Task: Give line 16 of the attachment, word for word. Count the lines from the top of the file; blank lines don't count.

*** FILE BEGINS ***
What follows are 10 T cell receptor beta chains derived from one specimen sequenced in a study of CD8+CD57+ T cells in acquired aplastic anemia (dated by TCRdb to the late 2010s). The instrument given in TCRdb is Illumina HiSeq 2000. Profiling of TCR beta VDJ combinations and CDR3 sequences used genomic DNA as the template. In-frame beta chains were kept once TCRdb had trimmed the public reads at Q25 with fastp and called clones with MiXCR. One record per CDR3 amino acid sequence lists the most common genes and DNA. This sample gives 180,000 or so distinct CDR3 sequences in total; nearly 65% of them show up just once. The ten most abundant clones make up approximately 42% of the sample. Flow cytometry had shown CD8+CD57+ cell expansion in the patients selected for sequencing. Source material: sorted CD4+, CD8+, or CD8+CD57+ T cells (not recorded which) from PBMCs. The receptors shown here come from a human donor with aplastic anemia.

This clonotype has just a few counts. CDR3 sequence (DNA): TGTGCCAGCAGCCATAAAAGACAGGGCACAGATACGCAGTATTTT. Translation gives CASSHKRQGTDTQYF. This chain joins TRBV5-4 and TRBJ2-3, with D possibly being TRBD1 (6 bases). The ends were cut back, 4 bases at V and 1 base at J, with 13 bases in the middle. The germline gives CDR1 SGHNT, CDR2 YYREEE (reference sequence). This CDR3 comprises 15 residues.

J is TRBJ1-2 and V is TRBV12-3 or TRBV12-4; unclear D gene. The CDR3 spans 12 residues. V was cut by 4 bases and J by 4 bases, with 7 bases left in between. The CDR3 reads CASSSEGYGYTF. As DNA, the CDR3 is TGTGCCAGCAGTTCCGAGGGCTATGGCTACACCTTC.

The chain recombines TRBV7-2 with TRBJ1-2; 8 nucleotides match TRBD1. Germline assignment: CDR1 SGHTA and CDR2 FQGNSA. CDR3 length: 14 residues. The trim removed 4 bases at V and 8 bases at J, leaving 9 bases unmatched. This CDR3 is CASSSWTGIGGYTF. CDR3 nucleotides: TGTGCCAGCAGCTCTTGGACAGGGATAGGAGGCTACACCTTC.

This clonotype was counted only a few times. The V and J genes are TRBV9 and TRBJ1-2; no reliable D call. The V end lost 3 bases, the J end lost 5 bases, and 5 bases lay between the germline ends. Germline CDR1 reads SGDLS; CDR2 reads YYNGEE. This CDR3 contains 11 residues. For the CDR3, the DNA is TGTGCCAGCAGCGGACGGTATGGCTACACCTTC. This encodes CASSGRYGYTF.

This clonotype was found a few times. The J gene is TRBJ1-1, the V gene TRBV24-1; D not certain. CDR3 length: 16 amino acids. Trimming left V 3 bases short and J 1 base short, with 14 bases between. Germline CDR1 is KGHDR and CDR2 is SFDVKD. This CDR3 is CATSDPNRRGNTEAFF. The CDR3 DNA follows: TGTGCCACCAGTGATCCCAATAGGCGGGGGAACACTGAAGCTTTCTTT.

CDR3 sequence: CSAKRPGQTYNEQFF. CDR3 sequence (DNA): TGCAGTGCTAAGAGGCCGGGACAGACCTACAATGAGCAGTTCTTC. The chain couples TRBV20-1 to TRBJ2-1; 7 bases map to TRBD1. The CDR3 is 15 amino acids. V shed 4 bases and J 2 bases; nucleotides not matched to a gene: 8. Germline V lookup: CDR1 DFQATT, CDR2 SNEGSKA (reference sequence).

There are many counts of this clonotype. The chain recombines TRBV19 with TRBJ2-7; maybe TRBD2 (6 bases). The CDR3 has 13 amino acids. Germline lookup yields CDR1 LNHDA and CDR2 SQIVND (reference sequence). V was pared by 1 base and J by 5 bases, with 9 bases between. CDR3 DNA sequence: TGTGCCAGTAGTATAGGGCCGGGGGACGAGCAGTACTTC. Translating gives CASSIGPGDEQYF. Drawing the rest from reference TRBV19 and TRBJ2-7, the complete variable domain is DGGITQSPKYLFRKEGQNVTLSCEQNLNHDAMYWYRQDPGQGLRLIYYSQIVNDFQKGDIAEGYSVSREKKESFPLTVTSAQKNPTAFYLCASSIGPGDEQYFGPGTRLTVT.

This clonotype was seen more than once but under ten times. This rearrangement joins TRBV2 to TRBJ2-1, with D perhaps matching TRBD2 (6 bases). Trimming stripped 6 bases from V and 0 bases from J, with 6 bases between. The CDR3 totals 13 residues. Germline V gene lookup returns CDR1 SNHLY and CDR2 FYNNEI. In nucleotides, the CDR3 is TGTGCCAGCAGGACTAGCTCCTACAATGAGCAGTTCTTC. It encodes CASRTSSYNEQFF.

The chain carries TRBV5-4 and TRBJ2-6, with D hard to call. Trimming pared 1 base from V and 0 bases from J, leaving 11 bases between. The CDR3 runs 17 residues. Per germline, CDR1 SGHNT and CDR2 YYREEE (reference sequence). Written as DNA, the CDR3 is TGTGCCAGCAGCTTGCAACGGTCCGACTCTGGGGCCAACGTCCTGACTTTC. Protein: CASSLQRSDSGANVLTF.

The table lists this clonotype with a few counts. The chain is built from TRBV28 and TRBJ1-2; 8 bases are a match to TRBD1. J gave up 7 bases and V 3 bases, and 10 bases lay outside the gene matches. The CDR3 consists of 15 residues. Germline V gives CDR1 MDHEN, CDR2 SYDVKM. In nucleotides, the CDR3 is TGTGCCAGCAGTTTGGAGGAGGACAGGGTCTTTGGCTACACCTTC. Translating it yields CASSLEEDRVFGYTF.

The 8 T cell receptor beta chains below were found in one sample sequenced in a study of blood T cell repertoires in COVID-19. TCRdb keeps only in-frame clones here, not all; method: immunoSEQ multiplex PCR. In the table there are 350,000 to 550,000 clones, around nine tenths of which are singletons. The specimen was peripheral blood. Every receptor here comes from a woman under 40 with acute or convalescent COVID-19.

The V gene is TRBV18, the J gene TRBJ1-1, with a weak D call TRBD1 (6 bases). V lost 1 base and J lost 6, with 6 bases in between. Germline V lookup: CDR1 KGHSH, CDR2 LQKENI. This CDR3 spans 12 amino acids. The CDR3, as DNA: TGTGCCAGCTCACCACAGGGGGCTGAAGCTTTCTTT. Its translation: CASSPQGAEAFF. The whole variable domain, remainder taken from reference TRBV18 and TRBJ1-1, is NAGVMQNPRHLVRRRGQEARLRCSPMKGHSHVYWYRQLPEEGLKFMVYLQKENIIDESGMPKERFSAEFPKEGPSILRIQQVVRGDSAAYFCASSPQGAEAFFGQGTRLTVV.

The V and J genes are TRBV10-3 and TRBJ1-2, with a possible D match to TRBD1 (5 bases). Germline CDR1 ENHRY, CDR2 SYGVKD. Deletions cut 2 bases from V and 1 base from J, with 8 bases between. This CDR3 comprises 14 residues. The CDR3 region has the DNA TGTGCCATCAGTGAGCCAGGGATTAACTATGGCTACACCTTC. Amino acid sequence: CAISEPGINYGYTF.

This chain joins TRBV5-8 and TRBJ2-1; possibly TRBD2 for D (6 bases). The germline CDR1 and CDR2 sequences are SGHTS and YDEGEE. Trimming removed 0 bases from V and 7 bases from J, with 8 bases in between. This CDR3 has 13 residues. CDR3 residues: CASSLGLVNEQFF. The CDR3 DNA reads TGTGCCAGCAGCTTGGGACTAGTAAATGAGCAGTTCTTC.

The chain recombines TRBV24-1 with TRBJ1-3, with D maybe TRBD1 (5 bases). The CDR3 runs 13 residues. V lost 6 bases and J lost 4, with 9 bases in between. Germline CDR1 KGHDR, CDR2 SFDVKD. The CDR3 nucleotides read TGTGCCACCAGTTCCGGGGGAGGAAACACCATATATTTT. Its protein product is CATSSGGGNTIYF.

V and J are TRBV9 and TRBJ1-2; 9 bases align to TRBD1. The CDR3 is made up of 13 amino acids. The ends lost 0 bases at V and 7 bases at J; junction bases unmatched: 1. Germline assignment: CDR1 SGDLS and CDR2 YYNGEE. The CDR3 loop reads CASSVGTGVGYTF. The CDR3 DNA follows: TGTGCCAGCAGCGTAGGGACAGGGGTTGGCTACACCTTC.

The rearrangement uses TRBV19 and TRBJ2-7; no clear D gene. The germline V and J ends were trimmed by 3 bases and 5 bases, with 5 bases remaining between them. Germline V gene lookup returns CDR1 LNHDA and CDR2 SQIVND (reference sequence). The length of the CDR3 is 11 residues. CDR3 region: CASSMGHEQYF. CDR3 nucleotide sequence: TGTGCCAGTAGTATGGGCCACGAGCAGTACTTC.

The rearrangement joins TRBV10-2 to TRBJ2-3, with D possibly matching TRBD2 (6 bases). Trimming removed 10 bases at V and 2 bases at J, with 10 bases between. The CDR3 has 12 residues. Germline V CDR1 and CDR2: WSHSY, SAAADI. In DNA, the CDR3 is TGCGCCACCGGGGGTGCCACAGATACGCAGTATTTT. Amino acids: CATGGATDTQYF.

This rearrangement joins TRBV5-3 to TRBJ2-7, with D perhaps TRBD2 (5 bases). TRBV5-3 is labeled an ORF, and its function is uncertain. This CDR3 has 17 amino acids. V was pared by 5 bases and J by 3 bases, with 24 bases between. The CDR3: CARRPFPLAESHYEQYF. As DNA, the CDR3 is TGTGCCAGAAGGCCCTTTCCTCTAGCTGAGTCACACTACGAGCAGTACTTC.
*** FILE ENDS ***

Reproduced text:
The chain recombines TRBV24-1 with TRBJ1-3, with D maybe TRBD1 (5 bases). The CDR3 runs 13 residues. V lost 6 bases and J lost 4, with 9 bases in between. Germline CDR1 KGHDR, CDR2 SFDVKD. The CDR3 nucleotides read TGTGCCACCAGTTCCGGGGGAGGAAACACCATATATTTT. Its protein product is CATSSGGGNTIYF.